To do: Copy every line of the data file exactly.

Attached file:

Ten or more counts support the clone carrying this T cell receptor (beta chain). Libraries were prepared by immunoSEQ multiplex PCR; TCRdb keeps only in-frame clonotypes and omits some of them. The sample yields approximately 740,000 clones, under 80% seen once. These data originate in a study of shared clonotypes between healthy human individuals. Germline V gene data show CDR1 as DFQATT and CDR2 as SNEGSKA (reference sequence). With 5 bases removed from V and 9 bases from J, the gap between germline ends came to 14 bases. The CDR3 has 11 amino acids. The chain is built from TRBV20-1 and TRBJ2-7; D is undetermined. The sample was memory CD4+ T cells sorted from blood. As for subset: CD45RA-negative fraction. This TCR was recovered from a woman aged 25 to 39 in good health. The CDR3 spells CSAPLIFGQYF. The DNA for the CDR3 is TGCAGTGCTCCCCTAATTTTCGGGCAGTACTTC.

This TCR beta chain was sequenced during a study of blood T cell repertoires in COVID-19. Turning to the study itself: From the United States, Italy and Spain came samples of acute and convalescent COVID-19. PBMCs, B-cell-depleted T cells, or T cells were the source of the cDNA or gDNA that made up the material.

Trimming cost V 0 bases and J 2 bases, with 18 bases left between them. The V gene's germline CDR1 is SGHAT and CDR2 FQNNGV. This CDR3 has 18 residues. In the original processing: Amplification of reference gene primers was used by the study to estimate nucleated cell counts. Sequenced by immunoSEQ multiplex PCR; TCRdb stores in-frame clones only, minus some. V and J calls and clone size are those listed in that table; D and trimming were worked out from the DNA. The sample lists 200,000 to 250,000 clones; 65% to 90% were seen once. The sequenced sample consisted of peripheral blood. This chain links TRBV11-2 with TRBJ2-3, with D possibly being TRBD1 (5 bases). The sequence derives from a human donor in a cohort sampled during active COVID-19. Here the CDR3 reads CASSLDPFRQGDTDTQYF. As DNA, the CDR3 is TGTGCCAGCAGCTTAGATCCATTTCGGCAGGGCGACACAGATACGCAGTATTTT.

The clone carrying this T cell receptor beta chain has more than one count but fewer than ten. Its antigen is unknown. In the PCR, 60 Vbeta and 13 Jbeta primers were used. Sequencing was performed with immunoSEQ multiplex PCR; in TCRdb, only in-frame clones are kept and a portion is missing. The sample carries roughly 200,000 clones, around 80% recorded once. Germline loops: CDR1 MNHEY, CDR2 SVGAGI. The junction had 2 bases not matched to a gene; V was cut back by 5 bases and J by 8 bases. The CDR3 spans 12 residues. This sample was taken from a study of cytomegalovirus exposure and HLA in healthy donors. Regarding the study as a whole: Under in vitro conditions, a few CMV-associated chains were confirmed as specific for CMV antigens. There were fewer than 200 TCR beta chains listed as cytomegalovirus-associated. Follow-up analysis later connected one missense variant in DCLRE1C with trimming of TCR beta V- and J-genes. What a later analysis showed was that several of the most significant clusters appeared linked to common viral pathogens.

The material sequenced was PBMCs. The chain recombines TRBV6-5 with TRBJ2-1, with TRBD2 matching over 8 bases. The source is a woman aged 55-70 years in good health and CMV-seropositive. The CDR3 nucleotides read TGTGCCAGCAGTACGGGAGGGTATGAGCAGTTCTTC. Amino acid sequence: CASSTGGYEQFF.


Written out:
Ten or more counts support the clone carrying this T cell receptor (beta chain). Libraries were prepared by immunoSEQ multiplex PCR; TCRdb keeps only in-frame clonotypes and omits some of them. The sample yields approximately 740,000 clones, under 80% seen once. These data originate in a study of shared clonotypes between healthy human individuals. Germline V gene data show CDR1 as DFQATT and CDR2 as SNEGSKA (reference sequence). With 5 bases removed from V and 9 bases from J, the gap between germline ends came to 14 bases. The CDR3 has 11 amino acids. The chain is built from TRBV20-1 and TRBJ2-7; D is undetermined. The sample was memory CD4+ T cells sorted from blood. As for subset: CD45RA-negative fraction. This TCR was recovered from a woman aged 25 to 39 in good health. The CDR3 spells CSAPLIFGQYF. The DNA for the CDR3 is TGCAGTGCTCCCCTAATTTTCGGGCAGTACTTC.

This TCR beta chain was sequenced during a study of blood T cell repertoires in COVID-19. Turning to the study itself: From the United States, Italy and Spain came samples of acute and convalescent COVID-19. PBMCs, B-cell-depleted T cells, or T cells were the source of the cDNA or gDNA that made up the material.

Trimming cost V 0 bases and J 2 bases, with 18 bases left between them. The V gene's germline CDR1 is SGHAT and CDR2 FQNNGV. This CDR3 has 18 residues. In the original processing: Amplification of reference gene primers was used by the study to estimate nucleated cell counts. Sequenced by immunoSEQ multiplex PCR; TCRdb stores in-frame clones only, minus some. V and J calls and clone size are those listed in that table; D and trimming were worked out from the DNA. The sample lists 200,000 to 250,000 clones; 65% to 90% were seen once. The sequenced sample consisted of peripheral blood. This chain links TRBV11-2 with TRBJ2-3, with D possibly being TRBD1 (5 bases). The sequence derives from a human donor in a cohort sampled during active COVID-19. Here the CDR3 reads CASSLDPFRQGDTDTQYF. As DNA, the CDR3 is TGTGCCAGCAGCTTAGATCCATTTCGGCAGGGCGACACAGATACGCAGTATTTT.

The clone carrying this T cell receptor beta chain has more than one count but fewer than ten. Its antigen is unknown. In the PCR, 60 Vbeta and 13 Jbeta primers were used. Sequencing was performed with immunoSEQ multiplex PCR; in TCRdb, only in-frame clones are kept and a portion is missing. The sample carries roughly 200,000 clones, around 80% recorded once. Germline loops: CDR1 MNHEY, CDR2 SVGAGI. The junction had 2 bases not matched to a gene; V was cut back by 5 bases and J by 8 bases. The CDR3 spans 12 residues. This sample was taken from a study of cytomegalovirus exposure and HLA in healthy donors. Regarding the study as a whole: Under in vitro conditions, a few CMV-associated chains were confirmed as specific for CMV antigens. There were fewer than 200 TCR beta chains listed as cytomegalovirus-associated. Follow-up analysis later connected one missense variant in DCLRE1C with trimming of TCR beta V- and J-genes. What a later analysis showed was that several of the most significant clusters appeared linked to common viral pathogens.

The material sequenced was PBMCs. The chain recombines TRBV6-5 with TRBJ2-1, with TRBD2 matching over 8 bases. The source is a woman aged 55-70 years in good health and CMV-seropositive. The CDR3 nucleotides read TGTGCCAGCAGTACGGGAGGGTATGAGCAGTTCTTC. Amino acid sequence: CASSTGGYEQFF.